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He fills his head with culture/ He gives himself an ulcer.

Saturday, November 06, 2004

Book Reviews

McGrath, Alister. The Twilight of Atheism: The Rise and Fall of Disbelief in the Modern World. Doubleday.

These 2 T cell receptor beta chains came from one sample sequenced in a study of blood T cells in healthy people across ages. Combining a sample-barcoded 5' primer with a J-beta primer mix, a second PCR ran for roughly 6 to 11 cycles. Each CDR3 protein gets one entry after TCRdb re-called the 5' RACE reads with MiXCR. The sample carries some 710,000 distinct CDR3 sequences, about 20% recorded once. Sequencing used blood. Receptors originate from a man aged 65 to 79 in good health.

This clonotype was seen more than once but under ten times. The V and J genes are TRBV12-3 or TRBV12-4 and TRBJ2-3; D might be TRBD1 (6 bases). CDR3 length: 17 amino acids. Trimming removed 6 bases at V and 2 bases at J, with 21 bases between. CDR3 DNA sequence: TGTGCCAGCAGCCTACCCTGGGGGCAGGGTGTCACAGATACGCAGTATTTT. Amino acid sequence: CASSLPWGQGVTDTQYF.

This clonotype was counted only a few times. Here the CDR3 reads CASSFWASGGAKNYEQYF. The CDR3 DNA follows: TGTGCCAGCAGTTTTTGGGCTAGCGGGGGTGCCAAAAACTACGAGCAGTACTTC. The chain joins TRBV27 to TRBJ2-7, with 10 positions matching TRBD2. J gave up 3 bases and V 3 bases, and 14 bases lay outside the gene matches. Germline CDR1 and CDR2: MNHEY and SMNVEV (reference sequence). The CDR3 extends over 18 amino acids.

Library Journal: “Unfortunately, though he is usually adept at the popular presentations of complex topics, his argument falls short in this book. In addition, there are historical inaccuracies…Not recommended for academic collections but suitable for popular collections that emphasize Christian apologetics.” Publishers Weekly: “Readable and memorable, this is intellectual history at its best.” Kirkus: “McGrath is incontestably correct on a couple of points, shakier on other points. Not all preaching to the choir, though—comparative-religion types at least should take a look.” Booklist: “For readers trying to understand this unexpected reversal [of atheism] in cultural fortunes.” National Review: “McGrath is an engaging, anecdote-loving writer with irenic sympathy for all his subjects, even the atheists. I found him a shade too irenic. He gives too much credit to the postmodernist theorists who helped push modernity over the edge. Even more distressing is the scant attention that McGrath pays to the highly credentialed and supremely self-confident Richard Dawkinses of the world.” Choice: “In this beautifully written reflection on the gradual resurgence of religious longing, McGrath traces the history of atheism in the West with erudition and insight.”


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